Thursday, December 26, 2013

"Student Debt Forgiveness"

By Keith Gilabert

One of the biggest challenges I faced after college was making payments on my student loans.  I got an entry level job with an investment bank and was making the bare minimum to pay for my rent and basic necessities.  At the same time I had a $248.00 a month student loan payment.  As you know, life happens…  My car broke down and I needed to make a choice, fix the car so I can go to work or pay my student loan.  I chose to fix my car and got hit with some severe penalties.  I eventually paid it off but it was extremely difficult and I had to contact the lender to make a modification on my payments because I did not want to default on my obligations.

Today, there are about 7 million student loans in default.  What is even more troubling is that the student loan market has crossed the $1 trillion mark according to the Department of Education.  In order to avoid another financial meltdown,   Congress has approved a new plan called, “Pay As You Earn.”  This program only applies to federal funded loans and it will keep out of default which is very important if you would like to buy a car or house later in life. 

This plan pegs the payment at roughly 10% of your income above the poverty line and any remaining balance is forgiven after 20 years.  Right now borrowers are looking more short-term and just trying to reduce the monthly payment as small as possible.   

The Extended Payment programs that slices your payments comes with a catch.  You pay more in interest even if the payments are reduced and the balance will go up.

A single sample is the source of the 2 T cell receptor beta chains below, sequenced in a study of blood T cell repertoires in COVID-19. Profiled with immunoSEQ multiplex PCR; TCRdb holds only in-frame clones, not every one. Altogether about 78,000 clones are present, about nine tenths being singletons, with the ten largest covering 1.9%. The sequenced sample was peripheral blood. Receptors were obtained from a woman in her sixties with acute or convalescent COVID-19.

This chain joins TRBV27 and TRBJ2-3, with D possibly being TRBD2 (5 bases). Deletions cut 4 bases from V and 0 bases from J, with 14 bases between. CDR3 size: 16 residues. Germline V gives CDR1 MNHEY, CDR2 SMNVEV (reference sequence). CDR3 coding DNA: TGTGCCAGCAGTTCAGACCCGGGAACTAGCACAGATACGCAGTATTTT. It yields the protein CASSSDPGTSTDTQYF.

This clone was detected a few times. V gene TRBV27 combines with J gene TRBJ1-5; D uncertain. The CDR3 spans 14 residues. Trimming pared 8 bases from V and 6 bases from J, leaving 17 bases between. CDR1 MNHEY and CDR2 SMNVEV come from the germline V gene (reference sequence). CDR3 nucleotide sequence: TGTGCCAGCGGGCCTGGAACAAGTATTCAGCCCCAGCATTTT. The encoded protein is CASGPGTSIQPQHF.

Be careful not to miss a payment.  Even if you’re late once or twice, it will haunt you for many years.  Government and private lenders such as Sallie Mae will report your late payments to credit bureaus.  I remember when I applied for my first job the company ran my credit report, you can be denied a professional license if you have bad credit.  Keep in mind, credit checks can be pulled by anyone with permissible financial purpose such as a landlord or auto lender. Defaulting on a student loan will cause severe damage to your credit report.   This can stay on your credit report for up to ten years and not only will you be denied any additional financial aid but your wages and tax refunds can be garnished.    

Don’t get discouraged about getting a student loan.  The federal student loan programs offer the most options when it comes making payments.  They offer income based repayment and they also offer deferments and forbearances are granted for a few months at a time, and they will extend the time if circumstances haven’t changed yet.

Keep in mind, the average income for a college graduate in $13,000.00 more per year than someone with a high school diploma.

About Keith Gilabert
Keith Gilabert's research interests are in the broad areas of education policy, housing policy, immigration policy and political economy. Within those areas, he has published numerous scholarly articles on the topics of residential segregation, immigrant assimilation, housing affordability, the consequences of gentrification, the determinants of student achievement in elementary and secondary school, the causes and consequences of delinquent behavior among adolescents, teacher turnover, civic participation and voting patterns, and racial inequality in the labor market. He is currently working on a book on assimilation and immigration, From Immigrants to Americans, Sacrifices America made in order to become the dominant Power in the World.

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